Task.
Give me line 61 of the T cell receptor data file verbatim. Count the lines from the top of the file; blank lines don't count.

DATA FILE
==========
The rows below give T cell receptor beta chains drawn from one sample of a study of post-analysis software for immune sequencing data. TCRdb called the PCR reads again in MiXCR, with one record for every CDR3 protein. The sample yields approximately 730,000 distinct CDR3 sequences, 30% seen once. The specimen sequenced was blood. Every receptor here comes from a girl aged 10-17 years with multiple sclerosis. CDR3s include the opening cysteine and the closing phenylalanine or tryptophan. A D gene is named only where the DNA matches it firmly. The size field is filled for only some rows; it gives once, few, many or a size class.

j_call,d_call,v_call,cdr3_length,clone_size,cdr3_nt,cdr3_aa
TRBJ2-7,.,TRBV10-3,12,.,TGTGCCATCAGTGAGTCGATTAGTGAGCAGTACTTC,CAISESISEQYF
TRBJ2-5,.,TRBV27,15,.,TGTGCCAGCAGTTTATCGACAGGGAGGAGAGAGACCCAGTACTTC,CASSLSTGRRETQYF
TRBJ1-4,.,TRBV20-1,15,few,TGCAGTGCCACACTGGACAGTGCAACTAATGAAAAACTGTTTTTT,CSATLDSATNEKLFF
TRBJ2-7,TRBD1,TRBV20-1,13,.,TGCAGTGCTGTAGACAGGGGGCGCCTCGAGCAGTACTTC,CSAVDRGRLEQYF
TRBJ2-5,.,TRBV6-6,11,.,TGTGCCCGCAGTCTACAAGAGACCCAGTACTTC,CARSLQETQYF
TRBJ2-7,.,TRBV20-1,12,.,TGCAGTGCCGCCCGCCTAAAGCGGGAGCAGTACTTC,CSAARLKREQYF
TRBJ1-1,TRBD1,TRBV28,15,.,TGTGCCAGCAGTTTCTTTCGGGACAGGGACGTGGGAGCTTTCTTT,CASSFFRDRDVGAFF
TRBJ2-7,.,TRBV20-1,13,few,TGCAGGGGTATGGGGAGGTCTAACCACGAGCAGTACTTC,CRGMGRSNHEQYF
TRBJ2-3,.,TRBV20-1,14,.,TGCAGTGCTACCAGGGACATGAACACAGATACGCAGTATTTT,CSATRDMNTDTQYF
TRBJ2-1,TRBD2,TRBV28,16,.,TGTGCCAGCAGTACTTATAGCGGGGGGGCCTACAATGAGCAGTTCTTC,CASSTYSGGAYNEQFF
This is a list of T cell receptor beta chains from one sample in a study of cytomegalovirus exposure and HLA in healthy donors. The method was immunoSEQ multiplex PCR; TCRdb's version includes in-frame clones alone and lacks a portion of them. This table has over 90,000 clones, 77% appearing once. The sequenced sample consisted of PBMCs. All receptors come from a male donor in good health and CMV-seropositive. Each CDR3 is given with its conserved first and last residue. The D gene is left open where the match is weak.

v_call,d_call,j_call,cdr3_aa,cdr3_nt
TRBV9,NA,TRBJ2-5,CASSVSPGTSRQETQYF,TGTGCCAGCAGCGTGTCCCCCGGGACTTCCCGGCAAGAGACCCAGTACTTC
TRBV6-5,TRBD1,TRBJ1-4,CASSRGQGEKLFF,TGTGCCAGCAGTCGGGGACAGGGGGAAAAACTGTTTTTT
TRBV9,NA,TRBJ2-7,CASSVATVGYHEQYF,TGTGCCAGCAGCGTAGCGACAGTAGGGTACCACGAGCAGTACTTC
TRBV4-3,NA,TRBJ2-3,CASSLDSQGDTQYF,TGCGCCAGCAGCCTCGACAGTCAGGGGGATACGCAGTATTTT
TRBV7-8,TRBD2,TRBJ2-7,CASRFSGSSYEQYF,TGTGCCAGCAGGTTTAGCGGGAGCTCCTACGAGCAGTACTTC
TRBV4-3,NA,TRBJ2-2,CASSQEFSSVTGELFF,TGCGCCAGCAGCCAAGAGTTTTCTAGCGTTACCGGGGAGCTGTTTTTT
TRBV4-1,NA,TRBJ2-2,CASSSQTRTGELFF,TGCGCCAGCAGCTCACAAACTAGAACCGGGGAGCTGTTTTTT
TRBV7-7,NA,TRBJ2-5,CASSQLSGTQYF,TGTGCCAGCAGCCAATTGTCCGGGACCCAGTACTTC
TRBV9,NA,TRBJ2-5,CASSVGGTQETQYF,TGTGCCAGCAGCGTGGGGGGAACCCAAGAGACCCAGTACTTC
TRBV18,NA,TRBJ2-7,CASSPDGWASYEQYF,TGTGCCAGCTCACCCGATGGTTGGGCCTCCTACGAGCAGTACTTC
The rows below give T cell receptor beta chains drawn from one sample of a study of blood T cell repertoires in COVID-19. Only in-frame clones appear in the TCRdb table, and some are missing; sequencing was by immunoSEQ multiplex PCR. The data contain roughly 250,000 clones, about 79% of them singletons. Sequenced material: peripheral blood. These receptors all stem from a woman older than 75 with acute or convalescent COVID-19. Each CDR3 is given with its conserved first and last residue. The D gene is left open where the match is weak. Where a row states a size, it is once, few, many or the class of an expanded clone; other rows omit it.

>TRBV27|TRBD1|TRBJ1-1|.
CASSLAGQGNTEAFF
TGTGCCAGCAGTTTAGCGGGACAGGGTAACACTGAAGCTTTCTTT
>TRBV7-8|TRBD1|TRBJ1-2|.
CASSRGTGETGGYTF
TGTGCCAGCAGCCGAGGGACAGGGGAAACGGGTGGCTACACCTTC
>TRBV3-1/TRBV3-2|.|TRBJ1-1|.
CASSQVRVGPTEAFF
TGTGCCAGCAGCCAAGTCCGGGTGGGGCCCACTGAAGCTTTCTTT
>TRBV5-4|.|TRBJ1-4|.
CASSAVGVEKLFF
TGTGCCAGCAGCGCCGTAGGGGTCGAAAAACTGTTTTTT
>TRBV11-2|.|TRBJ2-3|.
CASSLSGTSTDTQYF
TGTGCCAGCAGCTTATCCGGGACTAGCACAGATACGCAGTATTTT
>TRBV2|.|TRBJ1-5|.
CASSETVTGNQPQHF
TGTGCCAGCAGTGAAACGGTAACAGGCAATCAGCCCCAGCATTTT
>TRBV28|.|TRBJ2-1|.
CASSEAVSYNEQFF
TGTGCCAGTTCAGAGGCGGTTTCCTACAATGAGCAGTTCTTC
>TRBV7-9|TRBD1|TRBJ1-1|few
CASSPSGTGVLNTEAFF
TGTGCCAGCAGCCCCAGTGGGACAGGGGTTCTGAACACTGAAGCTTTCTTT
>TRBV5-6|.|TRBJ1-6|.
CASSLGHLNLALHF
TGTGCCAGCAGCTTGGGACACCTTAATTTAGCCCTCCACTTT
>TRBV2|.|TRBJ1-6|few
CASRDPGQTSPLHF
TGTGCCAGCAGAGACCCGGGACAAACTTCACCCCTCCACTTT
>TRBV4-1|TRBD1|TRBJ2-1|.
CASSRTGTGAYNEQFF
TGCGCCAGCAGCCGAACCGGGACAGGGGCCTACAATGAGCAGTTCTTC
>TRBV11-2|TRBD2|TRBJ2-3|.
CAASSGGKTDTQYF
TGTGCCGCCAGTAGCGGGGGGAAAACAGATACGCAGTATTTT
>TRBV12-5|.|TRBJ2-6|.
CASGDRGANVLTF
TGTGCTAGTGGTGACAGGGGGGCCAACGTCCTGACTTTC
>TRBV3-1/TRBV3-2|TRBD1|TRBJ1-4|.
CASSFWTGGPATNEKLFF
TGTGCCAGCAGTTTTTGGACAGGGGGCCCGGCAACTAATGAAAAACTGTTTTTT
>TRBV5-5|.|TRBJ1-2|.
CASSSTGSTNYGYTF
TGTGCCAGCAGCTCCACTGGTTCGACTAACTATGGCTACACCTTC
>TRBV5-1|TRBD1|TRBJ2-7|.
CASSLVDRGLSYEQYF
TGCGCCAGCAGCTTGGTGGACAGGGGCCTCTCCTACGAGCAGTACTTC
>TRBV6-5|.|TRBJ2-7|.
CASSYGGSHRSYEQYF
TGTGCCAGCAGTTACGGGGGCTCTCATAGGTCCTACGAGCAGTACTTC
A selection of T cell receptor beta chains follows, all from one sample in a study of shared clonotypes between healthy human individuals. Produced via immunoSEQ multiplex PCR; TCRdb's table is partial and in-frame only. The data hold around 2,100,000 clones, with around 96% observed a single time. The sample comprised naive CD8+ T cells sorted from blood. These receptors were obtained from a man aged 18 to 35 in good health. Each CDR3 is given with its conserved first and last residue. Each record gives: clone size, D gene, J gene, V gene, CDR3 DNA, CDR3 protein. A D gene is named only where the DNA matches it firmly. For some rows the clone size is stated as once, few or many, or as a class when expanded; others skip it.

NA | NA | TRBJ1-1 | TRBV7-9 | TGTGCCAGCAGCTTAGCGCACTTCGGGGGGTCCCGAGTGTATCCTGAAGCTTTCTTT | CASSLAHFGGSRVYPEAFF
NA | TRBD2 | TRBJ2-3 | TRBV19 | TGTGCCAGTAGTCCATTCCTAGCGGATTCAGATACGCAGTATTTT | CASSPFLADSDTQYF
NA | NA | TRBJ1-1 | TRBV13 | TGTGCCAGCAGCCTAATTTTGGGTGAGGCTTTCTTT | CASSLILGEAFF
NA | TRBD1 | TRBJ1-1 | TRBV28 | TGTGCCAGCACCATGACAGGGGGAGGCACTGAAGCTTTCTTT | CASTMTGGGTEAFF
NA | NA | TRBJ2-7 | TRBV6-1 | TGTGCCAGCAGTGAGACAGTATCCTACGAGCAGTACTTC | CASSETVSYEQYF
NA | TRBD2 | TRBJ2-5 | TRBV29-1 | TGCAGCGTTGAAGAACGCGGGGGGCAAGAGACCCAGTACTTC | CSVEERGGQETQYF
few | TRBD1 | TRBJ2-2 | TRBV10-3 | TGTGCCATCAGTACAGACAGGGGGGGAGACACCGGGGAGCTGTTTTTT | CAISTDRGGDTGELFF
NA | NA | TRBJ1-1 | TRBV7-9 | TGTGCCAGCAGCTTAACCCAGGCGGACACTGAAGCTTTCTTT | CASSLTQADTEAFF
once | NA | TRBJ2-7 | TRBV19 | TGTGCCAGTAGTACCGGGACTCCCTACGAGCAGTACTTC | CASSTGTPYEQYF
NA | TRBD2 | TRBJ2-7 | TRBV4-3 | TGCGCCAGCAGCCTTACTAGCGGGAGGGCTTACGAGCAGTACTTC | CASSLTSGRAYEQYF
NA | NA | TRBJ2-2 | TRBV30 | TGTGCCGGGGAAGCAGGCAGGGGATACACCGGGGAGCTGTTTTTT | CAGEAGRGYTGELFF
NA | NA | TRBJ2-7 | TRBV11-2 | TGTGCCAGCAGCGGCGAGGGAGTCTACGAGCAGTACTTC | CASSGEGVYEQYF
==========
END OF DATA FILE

TGTGCCGCCAGTAGCGGGGGGAAAACAGATACGCAGTATTTT